Christie Matherne, Credit Card Writer
To combine credit cards, start by calling your card issuer to request merging the accounts. Some card issuers also allow you to combine credit cards online. If the card issuer approves the request, you should end up with one credit card with the combined total credit limit of both original cards, as well as their combined outstanding balance. You will have to choose which card you want to keep, though – one of the accounts will be closed when you combine them. Also, the cards you want to combine must be from the same card issuer – two Capital One cards or two American Express cards, for example. Both credit cards must be issued to the same person, too.
But not all card issuers allow combining credit card accounts, and some will only allow it on a case-by-case basis. People in online forums have reported that some issuers require the accounts to have been open for a certain amount of time before they’ll let you combine them. It’s certainly not a well-known feature among card issuers – likely because it’s not in high demand among cardholders.
Reasons to combine credit cards
There are a few reasons why someone would want to combine credit cards. For one, people who have a lot of credit cards might want to combine some so they don’t have to keep track of so many due dates. Second, combining two balances and credit limits into one big balance and one credit limit will keep both your credit utilization and your available credit intact. So it looks better on your credit report than simply closing a credit card would. Lastly, it’s a good way to stop paying an annual fee on a credit card you no longer use.
The cons of combining credit cards
There are some potential downsides to combining credit accounts. The card you choose to close will be gone, along with its interest rate and rewards-earning potential. You may also lose any rewards you’ve been accumulating on that card – especially if the two cards you combine don’t share the same rewards currency. If you’re considering combining cards, it’s important that you ask your card issuer what will happen to any rewards you’ve earned on the card but not yet redeemed.
Another thing to consider is the age of the account you choose to close. If the card you close is one of your older credit accounts, your average age of credit will shrink, which will affect your credit score. That’s worth thinking about if you’re planning on using your credit score for anything important in the near future, such as buying a home or taking out an auto loan.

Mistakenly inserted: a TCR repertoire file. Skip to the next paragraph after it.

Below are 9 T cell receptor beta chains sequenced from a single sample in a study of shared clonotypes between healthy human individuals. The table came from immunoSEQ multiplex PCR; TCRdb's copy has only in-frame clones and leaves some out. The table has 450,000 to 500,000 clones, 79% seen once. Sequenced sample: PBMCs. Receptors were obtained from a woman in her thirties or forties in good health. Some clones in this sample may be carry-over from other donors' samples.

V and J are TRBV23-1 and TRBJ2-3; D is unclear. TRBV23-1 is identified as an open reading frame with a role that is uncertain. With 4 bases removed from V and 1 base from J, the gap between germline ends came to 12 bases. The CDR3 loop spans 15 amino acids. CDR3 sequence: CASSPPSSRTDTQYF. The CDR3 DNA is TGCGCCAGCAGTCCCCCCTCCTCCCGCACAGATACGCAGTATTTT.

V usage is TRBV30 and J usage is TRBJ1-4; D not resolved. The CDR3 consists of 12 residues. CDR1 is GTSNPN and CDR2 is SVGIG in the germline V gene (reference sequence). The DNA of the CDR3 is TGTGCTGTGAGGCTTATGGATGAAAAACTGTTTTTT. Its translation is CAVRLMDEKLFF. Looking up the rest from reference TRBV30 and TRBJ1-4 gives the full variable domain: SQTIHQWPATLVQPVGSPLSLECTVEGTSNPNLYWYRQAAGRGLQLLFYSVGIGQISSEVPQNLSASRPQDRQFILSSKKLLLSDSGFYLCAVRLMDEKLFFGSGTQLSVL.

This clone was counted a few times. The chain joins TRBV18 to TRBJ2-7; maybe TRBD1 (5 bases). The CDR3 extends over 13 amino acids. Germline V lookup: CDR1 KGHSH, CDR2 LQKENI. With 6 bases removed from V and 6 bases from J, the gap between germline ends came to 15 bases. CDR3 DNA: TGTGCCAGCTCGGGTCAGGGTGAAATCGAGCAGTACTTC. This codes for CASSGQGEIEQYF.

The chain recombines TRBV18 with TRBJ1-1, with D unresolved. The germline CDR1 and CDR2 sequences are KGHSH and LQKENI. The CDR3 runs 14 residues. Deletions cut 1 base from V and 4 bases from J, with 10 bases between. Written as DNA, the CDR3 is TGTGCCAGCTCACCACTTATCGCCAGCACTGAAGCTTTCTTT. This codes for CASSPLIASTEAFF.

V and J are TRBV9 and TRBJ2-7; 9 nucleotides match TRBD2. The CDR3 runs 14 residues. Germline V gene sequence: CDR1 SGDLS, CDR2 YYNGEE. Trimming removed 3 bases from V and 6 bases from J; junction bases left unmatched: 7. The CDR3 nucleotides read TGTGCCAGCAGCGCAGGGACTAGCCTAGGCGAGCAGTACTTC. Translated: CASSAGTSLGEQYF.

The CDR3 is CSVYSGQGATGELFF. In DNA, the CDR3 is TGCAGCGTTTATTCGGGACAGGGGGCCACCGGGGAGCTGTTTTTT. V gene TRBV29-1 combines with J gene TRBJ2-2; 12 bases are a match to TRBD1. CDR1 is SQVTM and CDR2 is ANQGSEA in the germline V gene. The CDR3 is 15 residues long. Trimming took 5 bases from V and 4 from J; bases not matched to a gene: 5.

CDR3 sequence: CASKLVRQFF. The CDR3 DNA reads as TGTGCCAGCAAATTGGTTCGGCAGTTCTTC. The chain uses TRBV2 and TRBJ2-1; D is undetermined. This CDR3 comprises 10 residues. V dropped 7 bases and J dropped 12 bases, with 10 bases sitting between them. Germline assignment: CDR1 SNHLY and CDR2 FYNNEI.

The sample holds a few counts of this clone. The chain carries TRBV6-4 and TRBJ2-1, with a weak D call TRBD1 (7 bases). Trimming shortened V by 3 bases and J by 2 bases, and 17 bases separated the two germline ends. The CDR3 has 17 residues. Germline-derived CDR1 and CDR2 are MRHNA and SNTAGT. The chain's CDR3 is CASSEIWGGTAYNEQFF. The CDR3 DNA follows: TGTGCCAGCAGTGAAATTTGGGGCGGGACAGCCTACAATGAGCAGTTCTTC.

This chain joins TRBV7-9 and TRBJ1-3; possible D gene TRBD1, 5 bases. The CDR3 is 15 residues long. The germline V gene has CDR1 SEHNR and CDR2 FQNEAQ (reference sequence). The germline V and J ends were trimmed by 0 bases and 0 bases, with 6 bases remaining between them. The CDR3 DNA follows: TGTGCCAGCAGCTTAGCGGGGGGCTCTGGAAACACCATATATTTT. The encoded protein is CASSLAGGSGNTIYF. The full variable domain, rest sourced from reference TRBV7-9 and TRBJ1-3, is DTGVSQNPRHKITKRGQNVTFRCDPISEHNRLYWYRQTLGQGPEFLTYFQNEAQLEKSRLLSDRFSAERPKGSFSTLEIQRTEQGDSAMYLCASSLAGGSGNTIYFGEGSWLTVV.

How to combine credit cards from different card issuers
Those looking to consolidate multiple credit cards from different card issuers will not have much luck combining credit card accounts. But you can combine amounts owed across those cards by doing a balance transfer or paying the debts with a debt consolidation loan.
A balance transfer is essentially paying one debt with a different, lower-APR credit card; and those come with their own fees and APRs. On the other hand, a debt consolidation loan pays off the debt, then you pay off the loan over time. Neither of these methods will result in a closed credit card account, which is good news for your credit score. You can close an account after the debt is paid if you want, but there’s no need to.
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Claire Pellet, Member
If you're looking to combine 2 or more credit cards into a single one, they all have to come from a single issuer. The question now becomes issuer-based, as not many lenders allow that (I think Cap One does it).
If you meant "consolidation", which is transferring your balances onto a single card, then you'll have some serious trouble with it. With a bad credit score, your options are pretty much limited to secured cards, which don't allow balance transfers.
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